Economic valuation of improved management of Dechatu drainage basin in Dire Dawa Administration, Ethiopia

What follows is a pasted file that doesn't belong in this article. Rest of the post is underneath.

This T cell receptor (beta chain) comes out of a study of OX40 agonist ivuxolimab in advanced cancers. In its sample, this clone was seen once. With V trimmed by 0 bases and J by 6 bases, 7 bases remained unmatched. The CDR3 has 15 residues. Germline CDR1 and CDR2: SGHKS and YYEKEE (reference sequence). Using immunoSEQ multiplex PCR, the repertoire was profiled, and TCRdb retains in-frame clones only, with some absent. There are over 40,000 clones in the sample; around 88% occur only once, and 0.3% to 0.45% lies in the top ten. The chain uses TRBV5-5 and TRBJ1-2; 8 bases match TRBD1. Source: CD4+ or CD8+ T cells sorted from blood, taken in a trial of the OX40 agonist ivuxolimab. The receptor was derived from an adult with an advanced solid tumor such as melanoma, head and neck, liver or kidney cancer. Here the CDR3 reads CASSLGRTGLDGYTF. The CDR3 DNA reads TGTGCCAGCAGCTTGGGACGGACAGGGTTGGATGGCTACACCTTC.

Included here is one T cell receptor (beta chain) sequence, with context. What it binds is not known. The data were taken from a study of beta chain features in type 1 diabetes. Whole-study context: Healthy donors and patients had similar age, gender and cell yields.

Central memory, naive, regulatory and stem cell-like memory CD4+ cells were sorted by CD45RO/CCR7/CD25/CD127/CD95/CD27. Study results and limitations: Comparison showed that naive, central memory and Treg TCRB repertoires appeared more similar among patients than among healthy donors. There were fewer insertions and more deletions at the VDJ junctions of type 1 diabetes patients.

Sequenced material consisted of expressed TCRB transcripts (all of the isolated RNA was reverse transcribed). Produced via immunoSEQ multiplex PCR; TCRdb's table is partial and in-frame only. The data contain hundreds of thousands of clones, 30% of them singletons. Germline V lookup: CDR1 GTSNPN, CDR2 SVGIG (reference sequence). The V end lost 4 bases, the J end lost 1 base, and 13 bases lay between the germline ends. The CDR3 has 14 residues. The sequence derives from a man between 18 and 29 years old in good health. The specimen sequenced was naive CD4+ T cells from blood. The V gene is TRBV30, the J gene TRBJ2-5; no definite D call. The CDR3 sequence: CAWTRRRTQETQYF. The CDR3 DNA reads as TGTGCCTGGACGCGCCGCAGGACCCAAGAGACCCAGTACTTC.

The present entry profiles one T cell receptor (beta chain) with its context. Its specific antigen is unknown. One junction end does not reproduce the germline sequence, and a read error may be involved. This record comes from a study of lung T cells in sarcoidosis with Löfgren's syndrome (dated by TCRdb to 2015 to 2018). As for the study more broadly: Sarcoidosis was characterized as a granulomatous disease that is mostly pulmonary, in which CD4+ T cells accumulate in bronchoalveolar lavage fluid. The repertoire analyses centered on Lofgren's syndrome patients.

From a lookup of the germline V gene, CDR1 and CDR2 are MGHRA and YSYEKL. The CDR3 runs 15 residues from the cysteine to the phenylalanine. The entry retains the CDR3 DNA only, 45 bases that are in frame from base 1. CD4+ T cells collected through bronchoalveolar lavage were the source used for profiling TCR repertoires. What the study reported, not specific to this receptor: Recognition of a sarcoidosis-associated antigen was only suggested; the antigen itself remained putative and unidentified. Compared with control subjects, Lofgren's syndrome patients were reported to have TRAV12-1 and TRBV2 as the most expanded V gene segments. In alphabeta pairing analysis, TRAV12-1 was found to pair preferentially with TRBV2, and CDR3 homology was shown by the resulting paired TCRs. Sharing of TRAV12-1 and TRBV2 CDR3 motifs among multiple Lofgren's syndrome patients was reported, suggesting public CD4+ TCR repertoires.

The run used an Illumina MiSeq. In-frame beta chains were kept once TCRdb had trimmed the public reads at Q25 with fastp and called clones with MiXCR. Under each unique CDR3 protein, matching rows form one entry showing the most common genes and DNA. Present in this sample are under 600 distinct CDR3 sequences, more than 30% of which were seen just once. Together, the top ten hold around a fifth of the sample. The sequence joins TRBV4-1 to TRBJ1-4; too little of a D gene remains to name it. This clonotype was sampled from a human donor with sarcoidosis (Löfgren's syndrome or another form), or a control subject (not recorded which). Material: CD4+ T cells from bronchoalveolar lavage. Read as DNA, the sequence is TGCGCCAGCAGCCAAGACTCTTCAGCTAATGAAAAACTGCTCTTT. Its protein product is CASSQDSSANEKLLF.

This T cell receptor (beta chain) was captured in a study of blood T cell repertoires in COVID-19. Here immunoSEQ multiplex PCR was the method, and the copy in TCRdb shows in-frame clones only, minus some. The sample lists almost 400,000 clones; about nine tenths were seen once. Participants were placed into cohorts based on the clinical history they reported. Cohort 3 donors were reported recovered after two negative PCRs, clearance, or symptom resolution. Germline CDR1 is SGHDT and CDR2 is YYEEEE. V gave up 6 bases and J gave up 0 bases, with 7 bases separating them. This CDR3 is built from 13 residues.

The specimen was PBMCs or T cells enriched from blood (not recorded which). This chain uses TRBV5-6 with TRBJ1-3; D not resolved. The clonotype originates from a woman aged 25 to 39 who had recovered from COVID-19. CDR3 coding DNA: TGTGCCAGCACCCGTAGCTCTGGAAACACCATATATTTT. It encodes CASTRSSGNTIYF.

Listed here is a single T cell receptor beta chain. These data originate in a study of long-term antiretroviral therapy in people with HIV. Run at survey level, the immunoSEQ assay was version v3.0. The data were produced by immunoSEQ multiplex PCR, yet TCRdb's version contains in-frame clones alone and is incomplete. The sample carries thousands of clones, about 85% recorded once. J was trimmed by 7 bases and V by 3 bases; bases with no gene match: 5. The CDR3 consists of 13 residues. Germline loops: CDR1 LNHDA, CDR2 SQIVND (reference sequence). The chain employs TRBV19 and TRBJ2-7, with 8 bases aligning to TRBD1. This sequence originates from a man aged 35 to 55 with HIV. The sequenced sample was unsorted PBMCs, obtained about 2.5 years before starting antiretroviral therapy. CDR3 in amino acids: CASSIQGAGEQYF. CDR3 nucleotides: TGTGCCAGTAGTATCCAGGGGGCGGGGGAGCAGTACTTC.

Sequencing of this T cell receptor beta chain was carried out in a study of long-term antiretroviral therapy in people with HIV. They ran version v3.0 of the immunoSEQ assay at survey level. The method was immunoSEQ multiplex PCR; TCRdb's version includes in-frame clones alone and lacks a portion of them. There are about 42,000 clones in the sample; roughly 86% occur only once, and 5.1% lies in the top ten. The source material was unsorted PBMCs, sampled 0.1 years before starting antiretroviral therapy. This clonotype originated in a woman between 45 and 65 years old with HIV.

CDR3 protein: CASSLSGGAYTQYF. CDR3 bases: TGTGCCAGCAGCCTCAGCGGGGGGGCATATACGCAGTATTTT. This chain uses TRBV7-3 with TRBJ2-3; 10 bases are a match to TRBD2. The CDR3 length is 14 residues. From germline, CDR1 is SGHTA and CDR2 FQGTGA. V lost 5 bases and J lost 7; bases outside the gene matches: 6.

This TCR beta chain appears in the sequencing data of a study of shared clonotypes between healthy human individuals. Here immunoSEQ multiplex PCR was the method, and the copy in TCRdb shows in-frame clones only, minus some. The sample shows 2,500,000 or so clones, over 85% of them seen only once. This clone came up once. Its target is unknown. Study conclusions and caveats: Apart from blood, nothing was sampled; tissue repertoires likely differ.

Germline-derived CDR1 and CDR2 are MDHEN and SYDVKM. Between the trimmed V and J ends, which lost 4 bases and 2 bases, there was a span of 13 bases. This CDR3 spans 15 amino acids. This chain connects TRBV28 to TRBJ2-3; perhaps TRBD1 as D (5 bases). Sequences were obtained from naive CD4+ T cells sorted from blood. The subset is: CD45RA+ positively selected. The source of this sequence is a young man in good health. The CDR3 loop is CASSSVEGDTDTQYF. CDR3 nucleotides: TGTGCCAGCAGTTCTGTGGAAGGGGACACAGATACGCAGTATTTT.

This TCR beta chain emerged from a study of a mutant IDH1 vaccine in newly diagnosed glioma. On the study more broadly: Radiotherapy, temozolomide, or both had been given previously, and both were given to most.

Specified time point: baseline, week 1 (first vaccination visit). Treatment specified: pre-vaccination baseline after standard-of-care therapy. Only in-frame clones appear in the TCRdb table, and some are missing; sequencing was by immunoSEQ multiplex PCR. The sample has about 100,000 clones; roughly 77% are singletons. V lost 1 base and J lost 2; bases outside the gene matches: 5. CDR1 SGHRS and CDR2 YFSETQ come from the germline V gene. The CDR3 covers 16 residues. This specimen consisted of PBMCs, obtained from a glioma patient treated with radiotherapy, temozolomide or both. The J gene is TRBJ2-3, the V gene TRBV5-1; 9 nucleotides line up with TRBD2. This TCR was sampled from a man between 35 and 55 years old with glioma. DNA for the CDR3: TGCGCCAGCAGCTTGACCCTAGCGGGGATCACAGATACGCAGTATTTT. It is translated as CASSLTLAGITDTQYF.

This paper assesses households’ awareness of the causes of drainage basin degradation and measures their willingness to pay for improved drainage basin management. Cross-sectional data were collected from 398 randomly-selected households. The spike and bivariate probit models were applied to determine the mean willingness to pay and factors affecting households’ willingness to pay, respectively. Agricultural expansion, population pressure, changes in weather conditions and climate change were identified as the main causes of degradation of the Dechatu drainage basin in Dire Dawa Administration, Ethiopia. The study also identified appropriate mechanisms and bases of charging a drainage basin management fee from the sampled respondents. The mean willingness to pay from the spike model was computed to be ETB 111 per annum for five years whereas the mean willingness to pay from the open-ended elicitation method was computed to be ETB 78 per year. The higher mean willingness to pay from the spike model might be due to anchoring effect from the dichotomous choice format. The result suggests that any drainage basin management system needs to consider the monthly income, location, sex, initial bids, occupation, marital status and educational level of the affected households.